Evil and Foreknowledge

The problem of evil and the problem of reconciling God’s foreknowledge with free will are usually treated as if they were entirely separate issues. But treating them that way hides the fact that the most popular theist views on them are in conflict with one another.

The existence of evil is most commonly explained as a consequence of free will. This is consistent with the biblical idea of the Fall of humanity. God gave humans the ability to make their own choices, and that means that he cannot prevent us from acting badly. However, most theists also want to say that God knew ahead of time what his free creatures were going to do — and thus knew we would be sinful.

Now, on the standard view, some free-willed beings do not ever choose to do evil. There’s at least one who doesn’t, God himself — though on the Trinitarian view, there would appear to be two other sinless personalities. Whatever the case may be, the theist must admit that it is at least possible for a being with free will to never do wrong. And even if the theist comes up with some excuse for why this applies only to God, and not to created beings, the fact remains that some humans are a hell of a lot worse than others. Most of us would not and could not ever do what, say, Charles Manson did. And some of us are far more moral than the average.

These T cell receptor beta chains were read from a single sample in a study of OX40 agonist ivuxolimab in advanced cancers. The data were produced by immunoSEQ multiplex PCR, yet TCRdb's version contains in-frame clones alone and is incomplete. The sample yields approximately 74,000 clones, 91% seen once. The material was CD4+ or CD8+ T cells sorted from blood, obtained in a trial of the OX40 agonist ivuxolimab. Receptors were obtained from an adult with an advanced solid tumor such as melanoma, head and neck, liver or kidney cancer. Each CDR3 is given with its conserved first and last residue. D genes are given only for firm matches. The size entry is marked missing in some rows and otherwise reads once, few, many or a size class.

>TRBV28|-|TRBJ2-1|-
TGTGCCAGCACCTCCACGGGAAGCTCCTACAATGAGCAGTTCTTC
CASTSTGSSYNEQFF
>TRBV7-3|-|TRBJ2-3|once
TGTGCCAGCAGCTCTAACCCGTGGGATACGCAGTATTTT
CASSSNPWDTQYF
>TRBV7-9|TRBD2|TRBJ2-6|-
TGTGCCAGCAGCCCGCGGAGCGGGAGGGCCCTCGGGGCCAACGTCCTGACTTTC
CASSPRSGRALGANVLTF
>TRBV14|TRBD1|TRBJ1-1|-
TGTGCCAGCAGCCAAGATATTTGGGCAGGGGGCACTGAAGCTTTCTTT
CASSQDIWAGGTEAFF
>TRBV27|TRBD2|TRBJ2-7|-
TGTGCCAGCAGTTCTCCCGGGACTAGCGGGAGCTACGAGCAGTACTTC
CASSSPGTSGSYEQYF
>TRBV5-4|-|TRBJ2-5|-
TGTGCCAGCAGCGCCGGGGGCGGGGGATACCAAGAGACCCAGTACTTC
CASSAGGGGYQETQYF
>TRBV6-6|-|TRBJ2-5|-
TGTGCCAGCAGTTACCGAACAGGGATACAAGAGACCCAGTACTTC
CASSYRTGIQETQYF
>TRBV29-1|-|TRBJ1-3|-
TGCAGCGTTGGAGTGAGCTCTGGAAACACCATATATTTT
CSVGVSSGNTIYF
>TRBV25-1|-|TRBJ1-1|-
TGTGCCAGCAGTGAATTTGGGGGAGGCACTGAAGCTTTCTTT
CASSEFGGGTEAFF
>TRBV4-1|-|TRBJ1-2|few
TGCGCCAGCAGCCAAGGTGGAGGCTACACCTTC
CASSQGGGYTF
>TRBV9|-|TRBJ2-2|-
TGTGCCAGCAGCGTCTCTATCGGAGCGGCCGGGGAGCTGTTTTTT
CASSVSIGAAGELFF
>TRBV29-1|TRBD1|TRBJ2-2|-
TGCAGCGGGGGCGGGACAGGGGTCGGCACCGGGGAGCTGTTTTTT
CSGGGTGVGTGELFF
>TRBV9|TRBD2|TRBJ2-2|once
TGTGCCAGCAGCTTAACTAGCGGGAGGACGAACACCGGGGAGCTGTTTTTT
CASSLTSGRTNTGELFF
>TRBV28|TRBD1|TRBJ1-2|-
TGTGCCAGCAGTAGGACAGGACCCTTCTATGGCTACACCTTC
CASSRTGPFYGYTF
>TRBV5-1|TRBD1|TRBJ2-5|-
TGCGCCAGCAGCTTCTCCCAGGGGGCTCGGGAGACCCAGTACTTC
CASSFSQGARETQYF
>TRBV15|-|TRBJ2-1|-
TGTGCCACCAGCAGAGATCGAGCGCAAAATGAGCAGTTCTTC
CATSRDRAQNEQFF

It follows that God could either have prevented all of the evil that his free creatures have done simply by creating only ones who would never chose evil, or, at the very least, that he could have prevented just about all of that evil by creating only highly moral beings. Either way, there’s no excuse for most of the evil out there.

Franz Kiekeben is a former lecturer in philosophy and the author of two books on atheism, The Truth about God, and Atheism: Q & A. He has also written for Skeptic magazine and published academic articles on determinism and on time travel.